In this June 8, 2006 file photo, then Deputy Health and Human Services Secretary Alex Azar meets reporters at the HHS Department in Washington. Azar was a top HHS official during the George W. Bush administration. (AP file photo)

WASHINGTON – President Donald Trump has tapped Alex Azar, a former pharmaceutical executive and a top health official during the George W. Bush administration, to lead the Health and Human Services Department.

The decision to enlist the 50-year-old Azar – who served as president of Lilly USA, the biggest affiliate of Eli Lilly and Co., before stepping down in January to work as a health-care consultant – represents a pragmatic pick. An establishment figure with a reputation as a conservative thinker and methodical lawyer, Azar would be expected to use his experience as HHS general counsel and deputy secretary to pursue Trump’s goals through executive action.

In nominating him Monday morning, Trump tweeted, Azar “will be a star for better healthcare and lower drug prices!” He has a close rapport with the department’s top political appointees as well as Vice President Mike Pence.

Azar has been highly critical of the Affordable Care Act, telling Fox Business in May that the law was “certainly circling the drain” and saying in a speech two months ago that many of its problems “were entirely predictable as a matter of economic and individual behavior.”

In a June interview on Bloomberg Television, Azar made it clear he thought the administration could shift the ACA in a more conservative direction even if congressional Republicans failed to repeal much of it. “I’m not one to say many good things about Obamacare, but one of the nice things in it is it does give tremendous amount of authority to the secretary of HHS,” he said.

He also supports converting Medicaid from an entitlement program covering everyone who is eligible into block grants, a long-standing GOP goal that has sparked opposition from Democrats as well as some centrist Republicans. He has opposed expanding the program under the ACA to people with slightly higher incomes.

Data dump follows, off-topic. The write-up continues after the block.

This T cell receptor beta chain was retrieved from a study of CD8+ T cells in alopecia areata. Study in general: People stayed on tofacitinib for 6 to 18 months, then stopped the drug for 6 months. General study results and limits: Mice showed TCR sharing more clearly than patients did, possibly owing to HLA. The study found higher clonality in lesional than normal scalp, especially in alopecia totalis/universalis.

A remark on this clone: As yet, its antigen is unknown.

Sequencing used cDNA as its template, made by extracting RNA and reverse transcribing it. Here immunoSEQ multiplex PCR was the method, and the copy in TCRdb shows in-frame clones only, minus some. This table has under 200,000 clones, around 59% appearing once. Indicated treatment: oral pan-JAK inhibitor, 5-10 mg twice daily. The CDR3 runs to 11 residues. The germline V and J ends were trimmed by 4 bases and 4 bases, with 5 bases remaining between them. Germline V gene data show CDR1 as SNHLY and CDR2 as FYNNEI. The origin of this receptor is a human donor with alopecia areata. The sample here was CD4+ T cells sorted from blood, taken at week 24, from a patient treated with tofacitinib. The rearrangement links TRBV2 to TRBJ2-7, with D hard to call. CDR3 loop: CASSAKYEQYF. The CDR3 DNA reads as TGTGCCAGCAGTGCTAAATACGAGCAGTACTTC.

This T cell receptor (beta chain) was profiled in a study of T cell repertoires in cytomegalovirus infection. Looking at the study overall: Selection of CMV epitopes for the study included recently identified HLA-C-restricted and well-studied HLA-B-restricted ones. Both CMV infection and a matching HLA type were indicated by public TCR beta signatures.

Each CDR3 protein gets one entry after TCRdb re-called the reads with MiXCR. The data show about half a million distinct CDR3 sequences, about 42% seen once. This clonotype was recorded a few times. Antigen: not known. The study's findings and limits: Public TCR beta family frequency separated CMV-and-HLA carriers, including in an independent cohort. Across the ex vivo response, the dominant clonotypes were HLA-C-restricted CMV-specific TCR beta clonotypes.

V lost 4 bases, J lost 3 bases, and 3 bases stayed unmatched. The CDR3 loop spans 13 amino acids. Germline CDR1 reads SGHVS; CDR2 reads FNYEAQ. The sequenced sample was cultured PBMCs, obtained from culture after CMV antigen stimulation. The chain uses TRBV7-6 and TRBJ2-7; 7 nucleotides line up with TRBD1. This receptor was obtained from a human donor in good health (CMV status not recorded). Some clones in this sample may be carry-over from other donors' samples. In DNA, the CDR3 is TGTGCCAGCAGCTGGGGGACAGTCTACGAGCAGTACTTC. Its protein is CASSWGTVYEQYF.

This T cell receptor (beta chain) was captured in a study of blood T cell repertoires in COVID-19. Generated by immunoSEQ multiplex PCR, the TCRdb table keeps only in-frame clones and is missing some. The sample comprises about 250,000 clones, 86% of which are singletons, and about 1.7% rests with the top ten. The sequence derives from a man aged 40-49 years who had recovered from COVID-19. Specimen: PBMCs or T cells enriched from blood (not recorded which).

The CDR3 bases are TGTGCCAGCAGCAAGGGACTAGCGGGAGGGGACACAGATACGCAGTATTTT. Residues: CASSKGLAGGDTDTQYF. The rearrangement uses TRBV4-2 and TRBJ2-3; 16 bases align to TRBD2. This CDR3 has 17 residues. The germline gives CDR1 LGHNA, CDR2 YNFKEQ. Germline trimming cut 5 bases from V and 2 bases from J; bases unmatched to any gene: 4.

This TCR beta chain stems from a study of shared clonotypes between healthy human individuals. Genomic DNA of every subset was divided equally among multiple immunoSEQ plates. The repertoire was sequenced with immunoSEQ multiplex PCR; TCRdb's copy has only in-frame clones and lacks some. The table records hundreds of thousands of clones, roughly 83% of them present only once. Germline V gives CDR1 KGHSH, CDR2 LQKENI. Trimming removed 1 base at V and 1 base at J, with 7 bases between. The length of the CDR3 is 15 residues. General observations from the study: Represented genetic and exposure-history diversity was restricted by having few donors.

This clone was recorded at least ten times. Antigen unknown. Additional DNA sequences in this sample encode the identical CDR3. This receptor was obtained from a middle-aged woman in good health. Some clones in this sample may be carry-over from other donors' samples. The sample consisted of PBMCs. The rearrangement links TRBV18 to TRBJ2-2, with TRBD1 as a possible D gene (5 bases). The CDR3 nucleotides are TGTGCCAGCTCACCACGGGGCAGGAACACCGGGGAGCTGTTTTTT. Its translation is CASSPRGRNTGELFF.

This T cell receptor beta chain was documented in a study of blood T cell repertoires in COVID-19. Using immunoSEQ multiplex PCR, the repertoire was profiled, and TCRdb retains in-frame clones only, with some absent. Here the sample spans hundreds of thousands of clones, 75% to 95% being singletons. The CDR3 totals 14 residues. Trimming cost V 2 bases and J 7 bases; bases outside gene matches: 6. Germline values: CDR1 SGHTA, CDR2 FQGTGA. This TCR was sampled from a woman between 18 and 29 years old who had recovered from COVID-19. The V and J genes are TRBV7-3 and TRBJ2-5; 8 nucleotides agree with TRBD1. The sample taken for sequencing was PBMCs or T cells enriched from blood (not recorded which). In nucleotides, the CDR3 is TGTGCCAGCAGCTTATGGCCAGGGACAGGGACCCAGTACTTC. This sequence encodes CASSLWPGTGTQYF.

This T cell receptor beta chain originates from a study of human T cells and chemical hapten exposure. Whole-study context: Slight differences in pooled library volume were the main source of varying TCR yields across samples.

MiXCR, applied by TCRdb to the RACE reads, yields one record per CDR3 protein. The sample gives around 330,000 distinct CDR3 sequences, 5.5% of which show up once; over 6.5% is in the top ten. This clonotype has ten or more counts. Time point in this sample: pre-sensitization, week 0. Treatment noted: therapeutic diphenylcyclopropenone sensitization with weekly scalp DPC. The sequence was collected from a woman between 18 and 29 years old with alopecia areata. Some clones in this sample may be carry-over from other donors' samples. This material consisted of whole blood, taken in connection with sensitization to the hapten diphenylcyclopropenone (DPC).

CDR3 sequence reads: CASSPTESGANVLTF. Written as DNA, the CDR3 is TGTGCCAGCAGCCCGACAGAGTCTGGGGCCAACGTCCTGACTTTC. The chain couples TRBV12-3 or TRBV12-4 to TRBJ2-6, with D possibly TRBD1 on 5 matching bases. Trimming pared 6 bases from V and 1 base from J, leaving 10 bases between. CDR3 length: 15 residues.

The nominee boasts sterling conservative credentials, clerking for the late Supreme Court Justice Antonin Scalia before working under special counsel Kenneth Starr to investigate Bill Clinton’s failed Whitewater real estate investments. Still, administration officials think he could work more deftly with competing health-care interests and politicians than his predecessor, Tom Price.

Price did little to foster better relations between the administration and Capitol Hill despite his dozen years as a Georgia congressman. He stepped down in September after revelations that he had racked up more than $1 million in expenses this year by making official trips on noncommercial aircraft.

Tevi Troy, who succeeded Azar as HHS deputy secretary under Bush, recalled in an interview that the two of them were part of a small group who gathered on the campus of Cornell University for a Federalist Society meeting in the fall of 1988. It was a freezing weekend in Ithaca, New York, and the fact that Azar drove up from Yale Law School was a testament to his conservative ideals, Troy quipped. “There were probably only about 30 people there,” he said.